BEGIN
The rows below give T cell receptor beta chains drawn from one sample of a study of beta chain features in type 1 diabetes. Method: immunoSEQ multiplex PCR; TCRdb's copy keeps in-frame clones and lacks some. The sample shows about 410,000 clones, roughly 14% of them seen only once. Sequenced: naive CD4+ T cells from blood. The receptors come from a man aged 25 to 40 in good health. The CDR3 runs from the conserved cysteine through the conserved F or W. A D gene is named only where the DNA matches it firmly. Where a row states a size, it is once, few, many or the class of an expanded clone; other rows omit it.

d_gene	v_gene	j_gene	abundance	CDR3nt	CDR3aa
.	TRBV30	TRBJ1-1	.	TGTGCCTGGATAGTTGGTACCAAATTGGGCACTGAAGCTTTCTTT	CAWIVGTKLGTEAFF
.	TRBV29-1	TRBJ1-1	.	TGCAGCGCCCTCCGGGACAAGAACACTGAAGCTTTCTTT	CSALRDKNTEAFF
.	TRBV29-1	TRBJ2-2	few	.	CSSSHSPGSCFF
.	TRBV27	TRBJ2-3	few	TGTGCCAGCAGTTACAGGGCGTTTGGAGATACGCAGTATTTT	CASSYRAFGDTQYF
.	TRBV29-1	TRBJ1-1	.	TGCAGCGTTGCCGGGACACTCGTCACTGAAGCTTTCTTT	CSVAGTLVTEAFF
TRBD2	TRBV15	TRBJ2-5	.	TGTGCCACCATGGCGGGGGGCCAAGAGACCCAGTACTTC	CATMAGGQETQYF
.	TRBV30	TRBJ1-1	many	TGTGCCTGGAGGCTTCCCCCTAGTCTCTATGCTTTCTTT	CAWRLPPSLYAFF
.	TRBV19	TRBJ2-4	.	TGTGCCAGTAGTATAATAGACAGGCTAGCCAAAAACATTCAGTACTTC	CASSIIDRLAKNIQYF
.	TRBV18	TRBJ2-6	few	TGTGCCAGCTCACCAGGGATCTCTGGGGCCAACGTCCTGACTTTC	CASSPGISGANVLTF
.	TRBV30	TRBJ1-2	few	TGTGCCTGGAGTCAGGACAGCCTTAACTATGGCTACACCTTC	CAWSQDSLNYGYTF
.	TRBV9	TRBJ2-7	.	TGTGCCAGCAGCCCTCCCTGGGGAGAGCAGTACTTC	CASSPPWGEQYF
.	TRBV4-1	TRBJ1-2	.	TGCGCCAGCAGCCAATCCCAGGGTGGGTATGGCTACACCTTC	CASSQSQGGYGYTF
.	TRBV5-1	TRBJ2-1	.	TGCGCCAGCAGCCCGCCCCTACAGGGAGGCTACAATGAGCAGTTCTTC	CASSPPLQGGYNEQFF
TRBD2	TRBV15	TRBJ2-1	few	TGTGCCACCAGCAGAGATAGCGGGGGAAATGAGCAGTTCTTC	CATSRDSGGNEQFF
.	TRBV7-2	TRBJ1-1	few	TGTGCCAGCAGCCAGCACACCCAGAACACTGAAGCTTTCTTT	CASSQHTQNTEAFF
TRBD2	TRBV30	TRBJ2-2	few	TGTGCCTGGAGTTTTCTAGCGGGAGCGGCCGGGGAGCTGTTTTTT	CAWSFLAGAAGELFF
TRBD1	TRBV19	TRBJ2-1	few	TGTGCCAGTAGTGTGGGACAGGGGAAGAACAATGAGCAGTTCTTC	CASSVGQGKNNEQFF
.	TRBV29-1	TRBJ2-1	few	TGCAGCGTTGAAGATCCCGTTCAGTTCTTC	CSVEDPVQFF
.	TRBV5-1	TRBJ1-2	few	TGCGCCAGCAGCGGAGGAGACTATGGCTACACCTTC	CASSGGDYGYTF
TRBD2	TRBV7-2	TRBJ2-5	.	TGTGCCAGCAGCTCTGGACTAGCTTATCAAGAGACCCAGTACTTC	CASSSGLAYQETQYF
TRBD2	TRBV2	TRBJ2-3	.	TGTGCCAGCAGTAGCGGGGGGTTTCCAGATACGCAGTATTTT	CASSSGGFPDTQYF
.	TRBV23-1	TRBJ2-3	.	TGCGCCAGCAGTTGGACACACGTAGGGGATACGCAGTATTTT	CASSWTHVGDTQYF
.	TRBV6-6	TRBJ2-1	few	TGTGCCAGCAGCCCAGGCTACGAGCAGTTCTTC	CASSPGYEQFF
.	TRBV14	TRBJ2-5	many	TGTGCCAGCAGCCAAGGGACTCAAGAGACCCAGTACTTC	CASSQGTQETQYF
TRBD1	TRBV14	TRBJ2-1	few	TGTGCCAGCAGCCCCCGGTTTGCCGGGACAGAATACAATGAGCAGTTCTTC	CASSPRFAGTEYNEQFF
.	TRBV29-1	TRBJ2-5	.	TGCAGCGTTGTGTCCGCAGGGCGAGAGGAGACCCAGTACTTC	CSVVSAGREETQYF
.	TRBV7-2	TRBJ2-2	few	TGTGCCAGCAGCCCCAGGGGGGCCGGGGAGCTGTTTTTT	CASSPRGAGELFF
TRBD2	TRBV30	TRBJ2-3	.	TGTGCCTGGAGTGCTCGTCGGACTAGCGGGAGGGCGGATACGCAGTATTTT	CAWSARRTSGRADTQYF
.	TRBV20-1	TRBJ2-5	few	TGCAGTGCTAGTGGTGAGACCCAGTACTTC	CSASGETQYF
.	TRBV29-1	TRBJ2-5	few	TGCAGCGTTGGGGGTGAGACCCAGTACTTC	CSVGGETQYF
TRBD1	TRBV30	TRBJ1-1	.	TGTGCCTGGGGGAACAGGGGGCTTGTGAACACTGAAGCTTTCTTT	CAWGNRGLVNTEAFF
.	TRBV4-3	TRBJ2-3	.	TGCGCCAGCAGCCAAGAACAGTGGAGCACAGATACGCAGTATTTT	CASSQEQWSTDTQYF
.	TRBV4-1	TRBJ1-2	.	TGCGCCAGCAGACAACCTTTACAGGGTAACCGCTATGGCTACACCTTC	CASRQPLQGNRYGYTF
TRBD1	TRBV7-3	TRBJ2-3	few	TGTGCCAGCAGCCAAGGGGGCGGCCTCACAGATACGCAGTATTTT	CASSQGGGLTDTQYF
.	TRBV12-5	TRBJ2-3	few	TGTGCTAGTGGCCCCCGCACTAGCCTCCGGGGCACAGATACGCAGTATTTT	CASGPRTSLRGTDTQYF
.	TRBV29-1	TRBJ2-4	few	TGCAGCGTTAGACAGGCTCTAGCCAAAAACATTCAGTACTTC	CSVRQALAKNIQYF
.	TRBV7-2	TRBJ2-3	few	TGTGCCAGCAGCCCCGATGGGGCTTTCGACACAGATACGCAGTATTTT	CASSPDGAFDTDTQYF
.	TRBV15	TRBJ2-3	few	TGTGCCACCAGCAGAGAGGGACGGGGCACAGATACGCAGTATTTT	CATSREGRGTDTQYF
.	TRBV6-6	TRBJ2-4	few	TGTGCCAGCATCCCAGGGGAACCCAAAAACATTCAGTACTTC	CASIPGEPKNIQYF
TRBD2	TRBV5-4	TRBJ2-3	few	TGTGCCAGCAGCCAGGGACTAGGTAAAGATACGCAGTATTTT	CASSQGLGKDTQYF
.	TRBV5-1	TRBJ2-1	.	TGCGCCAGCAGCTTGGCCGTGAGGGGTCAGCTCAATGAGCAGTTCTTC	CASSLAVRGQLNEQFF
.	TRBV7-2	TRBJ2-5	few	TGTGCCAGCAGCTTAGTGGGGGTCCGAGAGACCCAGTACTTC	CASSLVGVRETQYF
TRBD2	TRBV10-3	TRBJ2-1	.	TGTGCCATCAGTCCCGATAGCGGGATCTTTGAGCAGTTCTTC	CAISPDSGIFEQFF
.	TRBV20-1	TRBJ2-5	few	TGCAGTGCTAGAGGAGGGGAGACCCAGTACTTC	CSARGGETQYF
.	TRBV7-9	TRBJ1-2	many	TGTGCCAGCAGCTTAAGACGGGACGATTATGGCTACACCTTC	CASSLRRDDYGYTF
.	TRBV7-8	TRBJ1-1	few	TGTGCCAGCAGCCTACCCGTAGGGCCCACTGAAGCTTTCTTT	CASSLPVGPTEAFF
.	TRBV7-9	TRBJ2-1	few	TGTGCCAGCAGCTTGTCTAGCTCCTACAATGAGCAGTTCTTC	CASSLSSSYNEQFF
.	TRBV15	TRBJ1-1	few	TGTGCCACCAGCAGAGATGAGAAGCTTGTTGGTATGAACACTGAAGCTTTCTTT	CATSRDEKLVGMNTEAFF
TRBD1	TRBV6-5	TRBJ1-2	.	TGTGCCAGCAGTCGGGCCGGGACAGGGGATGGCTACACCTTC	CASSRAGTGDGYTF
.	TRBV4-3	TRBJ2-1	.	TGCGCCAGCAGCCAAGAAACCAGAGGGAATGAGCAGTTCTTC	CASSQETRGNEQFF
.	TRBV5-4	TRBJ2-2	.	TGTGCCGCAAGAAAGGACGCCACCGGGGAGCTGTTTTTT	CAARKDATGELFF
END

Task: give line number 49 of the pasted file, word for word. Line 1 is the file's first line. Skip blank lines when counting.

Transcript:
.	TRBV7-9	TRBJ2-1	few	TGTGCCAGCAGCTTGTCTAGCTCCTACAATGAGCAGTTCTTC	CASSLSSSYNEQFF